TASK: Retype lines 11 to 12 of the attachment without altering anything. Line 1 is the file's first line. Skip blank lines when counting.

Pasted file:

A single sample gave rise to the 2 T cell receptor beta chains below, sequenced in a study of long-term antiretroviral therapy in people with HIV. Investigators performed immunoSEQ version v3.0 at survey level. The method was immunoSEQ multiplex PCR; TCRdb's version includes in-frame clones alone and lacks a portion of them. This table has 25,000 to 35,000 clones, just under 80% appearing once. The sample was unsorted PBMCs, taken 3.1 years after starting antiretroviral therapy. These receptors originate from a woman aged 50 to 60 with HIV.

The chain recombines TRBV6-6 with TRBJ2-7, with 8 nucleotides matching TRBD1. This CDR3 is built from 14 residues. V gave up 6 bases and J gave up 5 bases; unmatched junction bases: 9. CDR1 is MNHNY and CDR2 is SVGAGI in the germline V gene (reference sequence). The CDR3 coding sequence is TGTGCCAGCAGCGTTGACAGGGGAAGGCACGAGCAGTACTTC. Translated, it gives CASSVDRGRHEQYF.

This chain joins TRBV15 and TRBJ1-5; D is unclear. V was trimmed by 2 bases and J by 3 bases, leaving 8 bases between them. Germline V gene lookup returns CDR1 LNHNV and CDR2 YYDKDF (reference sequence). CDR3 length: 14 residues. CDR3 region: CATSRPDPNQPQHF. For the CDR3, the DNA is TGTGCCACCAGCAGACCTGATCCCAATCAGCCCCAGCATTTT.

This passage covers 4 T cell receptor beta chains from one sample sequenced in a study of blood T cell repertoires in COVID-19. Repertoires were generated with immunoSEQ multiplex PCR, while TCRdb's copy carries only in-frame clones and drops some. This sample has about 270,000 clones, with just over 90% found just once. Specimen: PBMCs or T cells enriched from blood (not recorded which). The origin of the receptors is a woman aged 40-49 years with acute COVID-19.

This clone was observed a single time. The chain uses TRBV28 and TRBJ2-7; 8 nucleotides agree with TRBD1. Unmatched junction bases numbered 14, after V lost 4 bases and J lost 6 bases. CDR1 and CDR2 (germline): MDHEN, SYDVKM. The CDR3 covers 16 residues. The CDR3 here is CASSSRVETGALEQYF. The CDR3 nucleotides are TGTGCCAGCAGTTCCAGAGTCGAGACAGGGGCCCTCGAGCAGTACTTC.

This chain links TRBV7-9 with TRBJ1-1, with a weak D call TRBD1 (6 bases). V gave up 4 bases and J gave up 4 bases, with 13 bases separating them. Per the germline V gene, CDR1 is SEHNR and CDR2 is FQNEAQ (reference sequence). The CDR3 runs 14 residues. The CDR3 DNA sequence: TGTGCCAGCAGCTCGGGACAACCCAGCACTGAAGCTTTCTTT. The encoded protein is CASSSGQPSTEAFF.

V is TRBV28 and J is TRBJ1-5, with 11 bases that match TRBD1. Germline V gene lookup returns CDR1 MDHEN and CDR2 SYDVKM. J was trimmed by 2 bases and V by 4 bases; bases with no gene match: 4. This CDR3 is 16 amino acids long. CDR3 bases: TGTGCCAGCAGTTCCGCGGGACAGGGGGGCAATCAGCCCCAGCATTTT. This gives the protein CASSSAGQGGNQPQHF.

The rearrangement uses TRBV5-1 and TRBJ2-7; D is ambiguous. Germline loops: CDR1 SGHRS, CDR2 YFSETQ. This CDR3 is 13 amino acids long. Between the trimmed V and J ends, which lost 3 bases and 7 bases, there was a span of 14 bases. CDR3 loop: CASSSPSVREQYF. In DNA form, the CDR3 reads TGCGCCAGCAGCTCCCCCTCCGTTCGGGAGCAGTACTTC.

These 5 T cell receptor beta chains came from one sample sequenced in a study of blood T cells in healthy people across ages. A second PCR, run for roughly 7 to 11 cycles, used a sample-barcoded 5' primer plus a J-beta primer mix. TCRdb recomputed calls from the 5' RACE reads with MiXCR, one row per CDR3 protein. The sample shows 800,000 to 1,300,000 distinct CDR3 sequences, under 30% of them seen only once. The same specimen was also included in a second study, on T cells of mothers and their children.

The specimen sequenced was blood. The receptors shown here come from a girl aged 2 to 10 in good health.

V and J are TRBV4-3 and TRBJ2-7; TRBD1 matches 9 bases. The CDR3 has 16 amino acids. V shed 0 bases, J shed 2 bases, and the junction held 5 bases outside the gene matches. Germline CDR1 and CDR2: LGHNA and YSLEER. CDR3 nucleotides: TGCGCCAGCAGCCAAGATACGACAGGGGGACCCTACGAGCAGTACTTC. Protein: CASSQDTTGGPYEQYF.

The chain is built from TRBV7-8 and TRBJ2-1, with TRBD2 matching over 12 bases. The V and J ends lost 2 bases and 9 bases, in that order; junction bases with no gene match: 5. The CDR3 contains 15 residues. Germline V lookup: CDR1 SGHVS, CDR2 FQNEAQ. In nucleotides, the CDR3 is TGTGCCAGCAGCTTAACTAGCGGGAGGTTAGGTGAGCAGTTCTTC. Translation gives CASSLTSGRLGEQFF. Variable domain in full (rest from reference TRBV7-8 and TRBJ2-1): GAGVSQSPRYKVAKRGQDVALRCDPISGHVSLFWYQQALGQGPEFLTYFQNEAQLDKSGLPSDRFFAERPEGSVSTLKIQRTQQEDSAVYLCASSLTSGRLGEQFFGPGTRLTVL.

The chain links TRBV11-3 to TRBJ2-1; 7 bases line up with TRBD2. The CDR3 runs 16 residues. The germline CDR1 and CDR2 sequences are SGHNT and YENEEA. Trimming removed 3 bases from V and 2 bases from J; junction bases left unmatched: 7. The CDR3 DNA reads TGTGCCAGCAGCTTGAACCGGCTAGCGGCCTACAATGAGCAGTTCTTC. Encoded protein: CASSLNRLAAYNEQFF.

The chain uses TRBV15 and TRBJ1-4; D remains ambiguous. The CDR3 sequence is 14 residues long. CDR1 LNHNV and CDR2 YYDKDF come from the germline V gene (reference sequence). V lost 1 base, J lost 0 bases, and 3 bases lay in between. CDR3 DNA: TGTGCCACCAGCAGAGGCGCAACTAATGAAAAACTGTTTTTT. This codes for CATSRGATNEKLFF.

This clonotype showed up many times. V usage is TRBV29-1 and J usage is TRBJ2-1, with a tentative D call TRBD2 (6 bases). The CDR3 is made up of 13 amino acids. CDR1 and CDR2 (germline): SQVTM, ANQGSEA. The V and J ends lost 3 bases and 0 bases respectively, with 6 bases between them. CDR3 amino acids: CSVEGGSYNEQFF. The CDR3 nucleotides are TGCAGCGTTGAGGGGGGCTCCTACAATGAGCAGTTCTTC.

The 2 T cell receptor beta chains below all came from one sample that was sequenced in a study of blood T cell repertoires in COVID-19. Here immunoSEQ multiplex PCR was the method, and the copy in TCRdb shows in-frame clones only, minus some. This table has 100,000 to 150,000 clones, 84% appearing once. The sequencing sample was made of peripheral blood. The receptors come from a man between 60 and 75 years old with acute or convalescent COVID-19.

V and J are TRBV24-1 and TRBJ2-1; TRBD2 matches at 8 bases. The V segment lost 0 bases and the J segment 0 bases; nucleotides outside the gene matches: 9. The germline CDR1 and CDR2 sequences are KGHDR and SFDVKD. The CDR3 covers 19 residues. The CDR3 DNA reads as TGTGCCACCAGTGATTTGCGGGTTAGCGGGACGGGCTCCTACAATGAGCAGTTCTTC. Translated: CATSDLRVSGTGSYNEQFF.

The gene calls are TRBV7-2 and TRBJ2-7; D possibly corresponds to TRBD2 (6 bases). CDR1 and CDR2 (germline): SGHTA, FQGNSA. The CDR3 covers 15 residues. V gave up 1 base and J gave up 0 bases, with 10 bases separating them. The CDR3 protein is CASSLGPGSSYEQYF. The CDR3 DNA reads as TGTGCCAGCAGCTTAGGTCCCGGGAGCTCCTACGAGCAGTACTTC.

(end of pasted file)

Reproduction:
V and J are TRBV4-3 and TRBJ2-7; TRBD1 matches 9 bases. The CDR3 has 16 amino acids. V shed 0 bases, J shed 2 bases, and the junction held 5 bases outside the gene matches. Germline CDR1 and CDR2: LGHNA and YSLEER. CDR3 nucleotides: TGCGCCAGCAGCCAAGATACGACAGGGGGACCCTACGAGCAGTACTTC. Protein: CASSQDTTGGPYEQYF.

The chain is built from TRBV7-8 and TRBJ2-1, with TRBD2 matching over 12 bases. The V and J ends lost 2 bases and 9 bases, in that order; junction bases with no gene match: 5. The CDR3 contains 15 residues. Germline V lookup: CDR1 SGHVS, CDR2 FQNEAQ. In nucleotides, the CDR3 is TGTGCCAGCAGCTTAACTAGCGGGAGGTTAGGTGAGCAGTTCTTC. Translation gives CASSLTSGRLGEQFF. Variable domain in full (rest from reference TRBV7-8 and TRBJ2-1): GAGVSQSPRYKVAKRGQDVALRCDPISGHVSLFWYQQALGQGPEFLTYFQNEAQLDKSGLPSDRFFAERPEGSVSTLKIQRTQQEDSAVYLCASSLTSGRLGEQFFGPGTRLTVL.